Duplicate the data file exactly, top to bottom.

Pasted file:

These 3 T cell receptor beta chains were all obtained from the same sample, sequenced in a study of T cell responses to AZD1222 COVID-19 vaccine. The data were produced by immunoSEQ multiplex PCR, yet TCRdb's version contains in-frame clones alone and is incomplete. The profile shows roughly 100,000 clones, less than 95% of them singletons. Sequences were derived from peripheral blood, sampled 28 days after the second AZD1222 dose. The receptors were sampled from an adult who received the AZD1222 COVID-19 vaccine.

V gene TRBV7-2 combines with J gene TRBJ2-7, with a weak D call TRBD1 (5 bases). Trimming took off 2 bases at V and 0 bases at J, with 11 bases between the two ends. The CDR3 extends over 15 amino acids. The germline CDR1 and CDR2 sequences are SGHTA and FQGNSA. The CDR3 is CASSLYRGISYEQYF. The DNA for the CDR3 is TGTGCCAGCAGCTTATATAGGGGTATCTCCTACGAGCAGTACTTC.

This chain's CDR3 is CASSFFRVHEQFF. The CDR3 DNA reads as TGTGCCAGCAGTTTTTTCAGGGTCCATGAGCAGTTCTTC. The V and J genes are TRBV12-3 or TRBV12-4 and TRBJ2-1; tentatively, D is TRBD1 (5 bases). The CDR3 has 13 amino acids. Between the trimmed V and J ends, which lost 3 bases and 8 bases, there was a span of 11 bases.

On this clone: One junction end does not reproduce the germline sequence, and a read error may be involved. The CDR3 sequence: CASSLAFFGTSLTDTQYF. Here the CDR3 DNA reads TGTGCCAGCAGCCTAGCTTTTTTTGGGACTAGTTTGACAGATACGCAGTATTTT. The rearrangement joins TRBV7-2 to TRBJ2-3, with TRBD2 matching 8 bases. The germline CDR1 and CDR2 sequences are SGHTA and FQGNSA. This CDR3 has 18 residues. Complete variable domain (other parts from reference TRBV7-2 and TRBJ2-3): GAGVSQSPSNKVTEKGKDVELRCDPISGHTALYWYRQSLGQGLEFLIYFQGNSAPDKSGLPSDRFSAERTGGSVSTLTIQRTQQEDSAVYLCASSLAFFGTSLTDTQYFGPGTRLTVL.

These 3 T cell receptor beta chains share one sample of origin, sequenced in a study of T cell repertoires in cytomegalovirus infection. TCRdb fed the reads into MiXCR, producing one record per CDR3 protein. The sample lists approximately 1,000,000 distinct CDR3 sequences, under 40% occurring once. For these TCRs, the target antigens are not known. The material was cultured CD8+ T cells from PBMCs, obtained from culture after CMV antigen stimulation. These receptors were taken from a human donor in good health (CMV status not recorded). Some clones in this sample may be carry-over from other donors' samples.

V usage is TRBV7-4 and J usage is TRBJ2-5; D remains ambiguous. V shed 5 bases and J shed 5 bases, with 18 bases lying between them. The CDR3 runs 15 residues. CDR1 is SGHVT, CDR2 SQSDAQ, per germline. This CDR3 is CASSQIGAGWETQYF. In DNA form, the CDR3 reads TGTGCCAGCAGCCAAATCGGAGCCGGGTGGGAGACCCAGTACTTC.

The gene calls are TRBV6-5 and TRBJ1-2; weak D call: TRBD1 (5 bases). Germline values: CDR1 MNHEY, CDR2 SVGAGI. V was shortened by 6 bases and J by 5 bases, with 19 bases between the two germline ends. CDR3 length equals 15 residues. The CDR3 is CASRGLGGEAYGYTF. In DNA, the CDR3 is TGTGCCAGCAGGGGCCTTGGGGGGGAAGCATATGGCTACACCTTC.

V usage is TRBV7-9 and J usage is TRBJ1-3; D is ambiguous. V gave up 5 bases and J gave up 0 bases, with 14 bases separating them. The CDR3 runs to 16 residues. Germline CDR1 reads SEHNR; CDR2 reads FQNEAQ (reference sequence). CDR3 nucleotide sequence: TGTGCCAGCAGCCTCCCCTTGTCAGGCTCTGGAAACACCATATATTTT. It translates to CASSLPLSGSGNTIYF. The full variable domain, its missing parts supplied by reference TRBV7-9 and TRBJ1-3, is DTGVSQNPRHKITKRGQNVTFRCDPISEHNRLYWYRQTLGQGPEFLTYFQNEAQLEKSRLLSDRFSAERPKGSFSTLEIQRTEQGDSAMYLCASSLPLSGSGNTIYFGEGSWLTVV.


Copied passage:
These 3 T cell receptor beta chains were all obtained from the same sample, sequenced in a study of T cell responses to AZD1222 COVID-19 vaccine. The data were produced by immunoSEQ multiplex PCR, yet TCRdb's version contains in-frame clones alone and is incomplete. The profile shows roughly 100,000 clones, less than 95% of them singletons. Sequences were derived from peripheral blood, sampled 28 days after the second AZD1222 dose. The receptors were sampled from an adult who received the AZD1222 COVID-19 vaccine.

V gene TRBV7-2 combines with J gene TRBJ2-7, with a weak D call TRBD1 (5 bases). Trimming took off 2 bases at V and 0 bases at J, with 11 bases between the two ends. The CDR3 extends over 15 amino acids. The germline CDR1 and CDR2 sequences are SGHTA and FQGNSA. The CDR3 is CASSLYRGISYEQYF. The DNA for the CDR3 is TGTGCCAGCAGCTTATATAGGGGTATCTCCTACGAGCAGTACTTC.

This chain's CDR3 is CASSFFRVHEQFF. The CDR3 DNA reads as TGTGCCAGCAGTTTTTTCAGGGTCCATGAGCAGTTCTTC. The V and J genes are TRBV12-3 or TRBV12-4 and TRBJ2-1; tentatively, D is TRBD1 (5 bases). The CDR3 has 13 amino acids. Between the trimmed V and J ends, which lost 3 bases and 8 bases, there was a span of 11 bases.

On this clone: One junction end does not reproduce the germline sequence, and a read error may be involved. The CDR3 sequence: CASSLAFFGTSLTDTQYF. Here the CDR3 DNA reads TGTGCCAGCAGCCTAGCTTTTTTTGGGACTAGTTTGACAGATACGCAGTATTTT. The rearrangement joins TRBV7-2 to TRBJ2-3, with TRBD2 matching 8 bases. The germline CDR1 and CDR2 sequences are SGHTA and FQGNSA. This CDR3 has 18 residues. Complete variable domain (other parts from reference TRBV7-2 and TRBJ2-3): GAGVSQSPSNKVTEKGKDVELRCDPISGHTALYWYRQSLGQGLEFLIYFQGNSAPDKSGLPSDRFSAERTGGSVSTLTIQRTQQEDSAVYLCASSLAFFGTSLTDTQYFGPGTRLTVL.

These 3 T cell receptor beta chains share one sample of origin, sequenced in a study of T cell repertoires in cytomegalovirus infection. TCRdb fed the reads into MiXCR, producing one record per CDR3 protein. The sample lists approximately 1,000,000 distinct CDR3 sequences, under 40% occurring once. For these TCRs, the target antigens are not known. The material was cultured CD8+ T cells from PBMCs, obtained from culture after CMV antigen stimulation. These receptors were taken from a human donor in good health (CMV status not recorded). Some clones in this sample may be carry-over from other donors' samples.

V usage is TRBV7-4 and J usage is TRBJ2-5; D remains ambiguous. V shed 5 bases and J shed 5 bases, with 18 bases lying between them. The CDR3 runs 15 residues. CDR1 is SGHVT, CDR2 SQSDAQ, per germline. This CDR3 is CASSQIGAGWETQYF. In DNA form, the CDR3 reads TGTGCCAGCAGCCAAATCGGAGCCGGGTGGGAGACCCAGTACTTC.

The gene calls are TRBV6-5 and TRBJ1-2; weak D call: TRBD1 (5 bases). Germline values: CDR1 MNHEY, CDR2 SVGAGI. V was shortened by 6 bases and J by 5 bases, with 19 bases between the two germline ends. CDR3 length equals 15 residues. The CDR3 is CASRGLGGEAYGYTF. In DNA, the CDR3 is TGTGCCAGCAGGGGCCTTGGGGGGGAAGCATATGGCTACACCTTC.

V usage is TRBV7-9 and J usage is TRBJ1-3; D is ambiguous. V gave up 5 bases and J gave up 0 bases, with 14 bases separating them. The CDR3 runs to 16 residues. Germline CDR1 reads SEHNR; CDR2 reads FQNEAQ (reference sequence). CDR3 nucleotide sequence: TGTGCCAGCAGCCTCCCCTTGTCAGGCTCTGGAAACACCATATATTTT. It translates to CASSLPLSGSGNTIYF. The full variable domain, its missing parts supplied by reference TRBV7-9 and TRBJ1-3, is DTGVSQNPRHKITKRGQNVTFRCDPISEHNRLYWYRQTLGQGPEFLTYFQNEAQLEKSRLLSDRFSAERPKGSFSTLEIQRTEQGDSAMYLCASSLPLSGSGNTIYFGEGSWLTVV.